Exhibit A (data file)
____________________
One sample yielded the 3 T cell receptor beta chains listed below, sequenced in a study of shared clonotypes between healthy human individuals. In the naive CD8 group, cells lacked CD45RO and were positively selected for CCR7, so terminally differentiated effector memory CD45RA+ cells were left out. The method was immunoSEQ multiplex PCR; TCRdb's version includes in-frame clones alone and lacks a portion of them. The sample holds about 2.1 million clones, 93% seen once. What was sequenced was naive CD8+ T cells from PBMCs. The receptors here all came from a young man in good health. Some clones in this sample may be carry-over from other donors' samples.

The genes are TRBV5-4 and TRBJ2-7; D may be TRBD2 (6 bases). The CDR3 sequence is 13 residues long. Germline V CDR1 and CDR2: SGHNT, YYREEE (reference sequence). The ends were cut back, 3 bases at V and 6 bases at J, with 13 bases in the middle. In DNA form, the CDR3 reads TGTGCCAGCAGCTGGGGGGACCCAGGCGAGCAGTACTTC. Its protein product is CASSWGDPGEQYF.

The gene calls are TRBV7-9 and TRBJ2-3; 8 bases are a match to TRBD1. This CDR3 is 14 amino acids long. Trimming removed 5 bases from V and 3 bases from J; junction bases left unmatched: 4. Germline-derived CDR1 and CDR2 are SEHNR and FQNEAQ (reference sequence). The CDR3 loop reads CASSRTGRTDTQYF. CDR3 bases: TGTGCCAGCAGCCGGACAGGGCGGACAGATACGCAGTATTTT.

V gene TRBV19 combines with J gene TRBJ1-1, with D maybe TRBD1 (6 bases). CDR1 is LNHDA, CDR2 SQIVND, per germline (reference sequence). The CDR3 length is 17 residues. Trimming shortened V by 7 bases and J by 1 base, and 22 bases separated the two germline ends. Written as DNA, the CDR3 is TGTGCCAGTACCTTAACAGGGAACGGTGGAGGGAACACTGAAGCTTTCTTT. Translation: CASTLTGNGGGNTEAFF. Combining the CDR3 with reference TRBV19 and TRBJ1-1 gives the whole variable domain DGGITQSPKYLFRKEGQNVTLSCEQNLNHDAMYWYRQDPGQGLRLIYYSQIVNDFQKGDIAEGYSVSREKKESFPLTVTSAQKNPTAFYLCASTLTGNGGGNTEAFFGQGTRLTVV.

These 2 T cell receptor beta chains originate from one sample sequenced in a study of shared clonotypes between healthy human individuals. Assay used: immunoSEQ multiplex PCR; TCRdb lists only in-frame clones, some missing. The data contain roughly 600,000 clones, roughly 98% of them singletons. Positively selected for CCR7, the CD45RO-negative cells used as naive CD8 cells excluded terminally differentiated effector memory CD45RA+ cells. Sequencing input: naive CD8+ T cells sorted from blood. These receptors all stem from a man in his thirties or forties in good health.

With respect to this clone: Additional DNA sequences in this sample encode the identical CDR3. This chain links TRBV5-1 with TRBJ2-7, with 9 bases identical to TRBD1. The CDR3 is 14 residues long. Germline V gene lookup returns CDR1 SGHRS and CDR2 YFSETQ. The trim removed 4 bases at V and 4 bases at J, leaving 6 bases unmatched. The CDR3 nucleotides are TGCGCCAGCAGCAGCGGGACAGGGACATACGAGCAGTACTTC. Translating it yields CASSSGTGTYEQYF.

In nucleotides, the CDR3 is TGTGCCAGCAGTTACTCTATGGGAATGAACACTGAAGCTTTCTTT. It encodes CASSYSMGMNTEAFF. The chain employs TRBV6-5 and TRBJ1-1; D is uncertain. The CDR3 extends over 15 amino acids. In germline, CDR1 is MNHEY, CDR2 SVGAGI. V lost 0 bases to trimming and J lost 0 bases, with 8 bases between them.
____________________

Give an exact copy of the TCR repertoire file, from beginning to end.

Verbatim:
One sample yielded the 3 T cell receptor beta chains listed below, sequenced in a study of shared clonotypes between healthy human individuals. In the naive CD8 group, cells lacked CD45RO and were positively selected for CCR7, so terminally differentiated effector memory CD45RA+ cells were left out. The method was immunoSEQ multiplex PCR; TCRdb's version includes in-frame clones alone and lacks a portion of them. The sample holds about 2.1 million clones, 93% seen once. What was sequenced was naive CD8+ T cells from PBMCs. The receptors here all came from a young man in good health. Some clones in this sample may be carry-over from other donors' samples.

The genes are TRBV5-4 and TRBJ2-7; D may be TRBD2 (6 bases). The CDR3 sequence is 13 residues long. Germline V CDR1 and CDR2: SGHNT, YYREEE (reference sequence). The ends were cut back, 3 bases at V and 6 bases at J, with 13 bases in the middle. In DNA form, the CDR3 reads TGTGCCAGCAGCTGGGGGGACCCAGGCGAGCAGTACTTC. Its protein product is CASSWGDPGEQYF.

The gene calls are TRBV7-9 and TRBJ2-3; 8 bases are a match to TRBD1. This CDR3 is 14 amino acids long. Trimming removed 5 bases from V and 3 bases from J; junction bases left unmatched: 4. Germline-derived CDR1 and CDR2 are SEHNR and FQNEAQ (reference sequence). The CDR3 loop reads CASSRTGRTDTQYF. CDR3 bases: TGTGCCAGCAGCCGGACAGGGCGGACAGATACGCAGTATTTT.

V gene TRBV19 combines with J gene TRBJ1-1, with D maybe TRBD1 (6 bases). CDR1 is LNHDA, CDR2 SQIVND, per germline (reference sequence). The CDR3 length is 17 residues. Trimming shortened V by 7 bases and J by 1 base, and 22 bases separated the two germline ends. Written as DNA, the CDR3 is TGTGCCAGTACCTTAACAGGGAACGGTGGAGGGAACACTGAAGCTTTCTTT. Translation: CASTLTGNGGGNTEAFF. Combining the CDR3 with reference TRBV19 and TRBJ1-1 gives the whole variable domain DGGITQSPKYLFRKEGQNVTLSCEQNLNHDAMYWYRQDPGQGLRLIYYSQIVNDFQKGDIAEGYSVSREKKESFPLTVTSAQKNPTAFYLCASTLTGNGGGNTEAFFGQGTRLTVV.

These 2 T cell receptor beta chains originate from one sample sequenced in a study of shared clonotypes between healthy human individuals. Assay used: immunoSEQ multiplex PCR; TCRdb lists only in-frame clones, some missing. The data contain roughly 600,000 clones, roughly 98% of them singletons. Positively selected for CCR7, the CD45RO-negative cells used as naive CD8 cells excluded terminally differentiated effector memory CD45RA+ cells. Sequencing input: naive CD8+ T cells sorted from blood. These receptors all stem from a man in his thirties or forties in good health.

With respect to this clone: Additional DNA sequences in this sample encode the identical CDR3. This chain links TRBV5-1 with TRBJ2-7, with 9 bases identical to TRBD1. The CDR3 is 14 residues long. Germline V gene lookup returns CDR1 SGHRS and CDR2 YFSETQ. The trim removed 4 bases at V and 4 bases at J, leaving 6 bases unmatched. The CDR3 nucleotides are TGCGCCAGCAGCAGCGGGACAGGGACATACGAGCAGTACTTC. Translating it yields CASSSGTGTYEQYF.

In nucleotides, the CDR3 is TGTGCCAGCAGTTACTCTATGGGAATGAACACTGAAGCTTTCTTT. It encodes CASSYSMGMNTEAFF. The chain employs TRBV6-5 and TRBJ1-1; D is uncertain. The CDR3 extends over 15 amino acids. In germline, CDR1 is MNHEY, CDR2 SVGAGI. V lost 0 bases to trimming and J lost 0 bases, with 8 bases between them.